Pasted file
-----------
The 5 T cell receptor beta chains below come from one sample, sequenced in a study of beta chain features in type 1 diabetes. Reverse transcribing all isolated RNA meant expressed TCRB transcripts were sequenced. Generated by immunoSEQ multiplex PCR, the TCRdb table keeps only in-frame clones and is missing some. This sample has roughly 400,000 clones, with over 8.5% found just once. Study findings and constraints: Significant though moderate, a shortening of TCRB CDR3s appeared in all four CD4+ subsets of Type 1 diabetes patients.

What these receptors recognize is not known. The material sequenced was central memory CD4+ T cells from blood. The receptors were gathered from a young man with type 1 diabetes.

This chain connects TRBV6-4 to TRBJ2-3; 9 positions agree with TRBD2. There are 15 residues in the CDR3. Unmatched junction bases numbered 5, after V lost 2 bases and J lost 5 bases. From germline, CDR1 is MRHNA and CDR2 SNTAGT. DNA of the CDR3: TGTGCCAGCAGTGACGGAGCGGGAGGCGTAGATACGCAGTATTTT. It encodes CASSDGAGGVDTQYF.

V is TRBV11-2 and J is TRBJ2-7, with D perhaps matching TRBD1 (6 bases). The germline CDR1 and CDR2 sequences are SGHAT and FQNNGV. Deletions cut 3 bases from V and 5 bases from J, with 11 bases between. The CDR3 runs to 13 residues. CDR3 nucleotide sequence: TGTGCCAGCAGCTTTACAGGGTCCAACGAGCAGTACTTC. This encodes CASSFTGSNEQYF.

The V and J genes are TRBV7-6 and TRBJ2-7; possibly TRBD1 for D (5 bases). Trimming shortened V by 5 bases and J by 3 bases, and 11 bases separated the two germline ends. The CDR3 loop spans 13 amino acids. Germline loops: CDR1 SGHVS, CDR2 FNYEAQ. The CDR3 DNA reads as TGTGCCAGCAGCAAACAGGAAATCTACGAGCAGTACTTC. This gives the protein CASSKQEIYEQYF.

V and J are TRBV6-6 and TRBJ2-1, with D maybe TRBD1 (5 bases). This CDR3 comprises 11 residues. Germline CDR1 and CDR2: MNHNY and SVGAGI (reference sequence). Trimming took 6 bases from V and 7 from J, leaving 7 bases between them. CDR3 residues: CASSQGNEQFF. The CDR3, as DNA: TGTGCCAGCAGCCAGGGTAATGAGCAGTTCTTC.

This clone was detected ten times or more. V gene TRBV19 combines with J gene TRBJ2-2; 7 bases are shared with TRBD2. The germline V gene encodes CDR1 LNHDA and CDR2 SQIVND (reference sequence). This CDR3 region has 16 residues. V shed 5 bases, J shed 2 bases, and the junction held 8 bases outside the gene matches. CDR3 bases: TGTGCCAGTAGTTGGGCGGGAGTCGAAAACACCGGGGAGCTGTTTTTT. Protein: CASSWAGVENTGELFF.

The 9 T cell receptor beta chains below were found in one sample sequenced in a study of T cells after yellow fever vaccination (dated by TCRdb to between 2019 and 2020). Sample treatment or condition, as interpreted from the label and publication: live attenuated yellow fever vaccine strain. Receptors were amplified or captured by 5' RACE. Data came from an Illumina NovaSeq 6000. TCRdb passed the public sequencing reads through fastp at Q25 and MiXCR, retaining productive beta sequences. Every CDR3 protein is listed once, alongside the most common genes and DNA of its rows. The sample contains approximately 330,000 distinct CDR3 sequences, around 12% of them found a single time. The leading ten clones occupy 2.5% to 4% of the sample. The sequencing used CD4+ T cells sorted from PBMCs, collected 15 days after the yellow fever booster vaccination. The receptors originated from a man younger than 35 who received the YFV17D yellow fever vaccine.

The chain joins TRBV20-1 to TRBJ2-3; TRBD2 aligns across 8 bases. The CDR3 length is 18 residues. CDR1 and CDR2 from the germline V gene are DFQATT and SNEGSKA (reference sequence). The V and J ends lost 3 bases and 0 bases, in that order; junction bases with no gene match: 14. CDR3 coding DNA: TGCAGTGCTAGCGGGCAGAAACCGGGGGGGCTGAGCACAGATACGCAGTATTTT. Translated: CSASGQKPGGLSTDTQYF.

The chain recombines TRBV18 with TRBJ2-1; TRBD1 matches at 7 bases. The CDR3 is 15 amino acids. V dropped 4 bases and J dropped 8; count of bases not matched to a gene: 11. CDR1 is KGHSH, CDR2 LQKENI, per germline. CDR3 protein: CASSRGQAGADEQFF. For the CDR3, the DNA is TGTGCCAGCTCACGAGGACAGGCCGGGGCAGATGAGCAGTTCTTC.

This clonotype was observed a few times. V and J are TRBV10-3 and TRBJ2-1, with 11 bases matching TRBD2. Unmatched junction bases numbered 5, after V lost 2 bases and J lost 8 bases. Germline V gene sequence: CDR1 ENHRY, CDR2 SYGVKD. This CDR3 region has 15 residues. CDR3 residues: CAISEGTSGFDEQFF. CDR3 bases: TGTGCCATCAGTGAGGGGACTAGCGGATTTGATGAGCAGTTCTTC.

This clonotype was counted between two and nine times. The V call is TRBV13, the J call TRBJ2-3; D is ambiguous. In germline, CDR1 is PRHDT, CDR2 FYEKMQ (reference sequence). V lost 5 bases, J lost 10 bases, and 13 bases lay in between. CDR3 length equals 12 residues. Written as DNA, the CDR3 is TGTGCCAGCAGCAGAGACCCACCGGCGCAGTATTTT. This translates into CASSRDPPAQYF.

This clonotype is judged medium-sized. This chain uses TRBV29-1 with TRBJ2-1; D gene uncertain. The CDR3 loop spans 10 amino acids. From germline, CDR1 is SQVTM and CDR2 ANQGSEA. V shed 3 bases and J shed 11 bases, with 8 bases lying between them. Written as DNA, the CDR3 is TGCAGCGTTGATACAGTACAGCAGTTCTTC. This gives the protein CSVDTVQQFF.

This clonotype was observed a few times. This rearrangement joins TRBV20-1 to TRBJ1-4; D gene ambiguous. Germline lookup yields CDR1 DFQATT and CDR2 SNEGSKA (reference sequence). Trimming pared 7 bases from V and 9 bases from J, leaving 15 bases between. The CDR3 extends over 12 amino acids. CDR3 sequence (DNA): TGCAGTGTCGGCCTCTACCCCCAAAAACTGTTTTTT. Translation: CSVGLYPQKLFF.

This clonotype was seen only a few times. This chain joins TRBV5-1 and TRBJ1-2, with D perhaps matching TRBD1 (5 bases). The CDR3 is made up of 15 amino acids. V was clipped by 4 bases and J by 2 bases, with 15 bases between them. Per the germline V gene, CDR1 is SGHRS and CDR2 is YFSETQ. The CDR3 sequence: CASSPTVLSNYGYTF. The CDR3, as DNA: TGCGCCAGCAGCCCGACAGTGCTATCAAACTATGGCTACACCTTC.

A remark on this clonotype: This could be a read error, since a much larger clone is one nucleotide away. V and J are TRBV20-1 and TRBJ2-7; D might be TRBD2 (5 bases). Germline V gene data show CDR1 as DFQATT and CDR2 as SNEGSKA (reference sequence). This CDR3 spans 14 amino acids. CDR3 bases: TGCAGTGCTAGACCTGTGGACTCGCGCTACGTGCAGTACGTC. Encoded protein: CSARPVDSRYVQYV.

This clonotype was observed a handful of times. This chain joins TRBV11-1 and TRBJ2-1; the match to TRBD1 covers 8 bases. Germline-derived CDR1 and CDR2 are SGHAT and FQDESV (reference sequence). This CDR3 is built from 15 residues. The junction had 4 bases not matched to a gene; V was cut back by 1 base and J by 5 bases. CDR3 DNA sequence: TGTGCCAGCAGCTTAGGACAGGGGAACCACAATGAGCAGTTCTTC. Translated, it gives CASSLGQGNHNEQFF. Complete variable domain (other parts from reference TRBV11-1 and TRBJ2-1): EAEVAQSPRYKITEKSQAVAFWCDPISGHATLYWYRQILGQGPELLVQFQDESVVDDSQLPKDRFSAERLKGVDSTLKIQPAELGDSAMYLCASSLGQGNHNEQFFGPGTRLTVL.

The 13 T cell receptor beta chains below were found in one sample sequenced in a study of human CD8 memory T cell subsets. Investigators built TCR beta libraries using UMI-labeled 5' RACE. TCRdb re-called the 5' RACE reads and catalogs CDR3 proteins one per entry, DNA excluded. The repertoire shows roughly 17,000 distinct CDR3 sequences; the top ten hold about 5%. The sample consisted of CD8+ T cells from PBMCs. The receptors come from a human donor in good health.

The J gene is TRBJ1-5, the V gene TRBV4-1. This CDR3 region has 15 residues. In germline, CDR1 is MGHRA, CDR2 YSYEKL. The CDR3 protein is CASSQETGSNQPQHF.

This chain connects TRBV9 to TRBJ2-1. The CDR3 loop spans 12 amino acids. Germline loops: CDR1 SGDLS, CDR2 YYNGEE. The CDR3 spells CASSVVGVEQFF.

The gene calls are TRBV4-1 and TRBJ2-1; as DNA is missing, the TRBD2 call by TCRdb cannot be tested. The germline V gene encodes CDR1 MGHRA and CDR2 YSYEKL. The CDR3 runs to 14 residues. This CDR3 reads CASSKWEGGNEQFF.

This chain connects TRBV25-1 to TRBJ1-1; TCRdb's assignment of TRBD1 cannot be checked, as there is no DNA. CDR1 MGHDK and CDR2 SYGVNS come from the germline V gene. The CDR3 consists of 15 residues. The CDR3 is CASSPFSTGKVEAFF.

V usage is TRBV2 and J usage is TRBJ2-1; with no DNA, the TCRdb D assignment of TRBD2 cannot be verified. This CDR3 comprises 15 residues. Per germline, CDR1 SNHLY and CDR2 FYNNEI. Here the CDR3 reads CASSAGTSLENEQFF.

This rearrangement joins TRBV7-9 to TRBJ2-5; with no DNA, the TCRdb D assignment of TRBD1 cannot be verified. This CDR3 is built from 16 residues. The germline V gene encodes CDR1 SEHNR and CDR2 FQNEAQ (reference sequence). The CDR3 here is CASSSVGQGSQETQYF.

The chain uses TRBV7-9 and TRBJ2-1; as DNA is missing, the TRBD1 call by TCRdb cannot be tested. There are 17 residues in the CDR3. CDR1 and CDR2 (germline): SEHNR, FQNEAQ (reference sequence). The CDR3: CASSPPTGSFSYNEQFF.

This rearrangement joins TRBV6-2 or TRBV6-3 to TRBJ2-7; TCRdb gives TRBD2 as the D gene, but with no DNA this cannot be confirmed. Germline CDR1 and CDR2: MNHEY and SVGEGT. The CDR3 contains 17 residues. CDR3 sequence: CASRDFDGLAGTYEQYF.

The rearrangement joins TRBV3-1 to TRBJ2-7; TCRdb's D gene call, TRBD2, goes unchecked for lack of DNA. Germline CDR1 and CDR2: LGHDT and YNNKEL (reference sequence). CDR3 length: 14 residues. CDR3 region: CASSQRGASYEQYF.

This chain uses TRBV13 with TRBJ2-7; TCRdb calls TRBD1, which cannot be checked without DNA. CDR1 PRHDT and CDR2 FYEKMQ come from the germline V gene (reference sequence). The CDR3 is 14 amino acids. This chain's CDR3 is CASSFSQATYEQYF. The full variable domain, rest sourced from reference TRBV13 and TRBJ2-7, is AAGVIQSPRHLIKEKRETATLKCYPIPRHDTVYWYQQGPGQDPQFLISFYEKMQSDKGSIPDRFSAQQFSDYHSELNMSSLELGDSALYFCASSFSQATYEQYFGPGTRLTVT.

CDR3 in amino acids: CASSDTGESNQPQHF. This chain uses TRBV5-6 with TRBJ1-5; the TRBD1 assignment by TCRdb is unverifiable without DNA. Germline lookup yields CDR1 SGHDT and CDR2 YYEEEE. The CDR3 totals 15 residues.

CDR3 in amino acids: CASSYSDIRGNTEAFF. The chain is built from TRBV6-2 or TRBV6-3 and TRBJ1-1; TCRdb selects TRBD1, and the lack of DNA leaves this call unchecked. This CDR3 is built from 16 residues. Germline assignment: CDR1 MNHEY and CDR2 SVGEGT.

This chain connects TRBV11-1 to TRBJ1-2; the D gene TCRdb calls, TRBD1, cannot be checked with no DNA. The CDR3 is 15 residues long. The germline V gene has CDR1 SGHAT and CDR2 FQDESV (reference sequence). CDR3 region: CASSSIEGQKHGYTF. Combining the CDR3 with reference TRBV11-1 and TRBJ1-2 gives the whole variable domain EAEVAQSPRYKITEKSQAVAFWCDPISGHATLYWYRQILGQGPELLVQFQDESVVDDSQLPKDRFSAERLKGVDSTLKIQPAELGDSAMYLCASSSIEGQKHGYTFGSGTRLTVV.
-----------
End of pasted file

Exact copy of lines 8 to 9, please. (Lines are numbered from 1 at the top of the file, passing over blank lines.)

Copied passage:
The 9 T cell receptor beta chains below were found in one sample sequenced in a study of T cells after yellow fever vaccination (dated by TCRdb to between 2019 and 2020). Sample treatment or condition, as interpreted from the label and publication: live attenuated yellow fever vaccine strain. Receptors were amplified or captured by 5' RACE. Data came from an Illumina NovaSeq 6000. TCRdb passed the public sequencing reads through fastp at Q25 and MiXCR, retaining productive beta sequences. Every CDR3 protein is listed once, alongside the most common genes and DNA of its rows. The sample contains approximately 330,000 distinct CDR3 sequences, around 12% of them found a single time. The leading ten clones occupy 2.5% to 4% of the sample. The sequencing used CD4+ T cells sorted from PBMCs, collected 15 days after the yellow fever booster vaccination. The receptors originated from a man younger than 35 who received the YFV17D yellow fever vaccine.

The chain joins TRBV20-1 to TRBJ2-3; TRBD2 aligns across 8 bases. The CDR3 length is 18 residues. CDR1 and CDR2 from the germline V gene are DFQATT and SNEGSKA (reference sequence). The V and J ends lost 3 bases and 0 bases, in that order; junction bases with no gene match: 14. CDR3 coding DNA: TGCAGTGCTAGCGGGCAGAAACCGGGGGGGCTGAGCACAGATACGCAGTATTTT. Translated: CSASGQKPGGLSTDTQYF.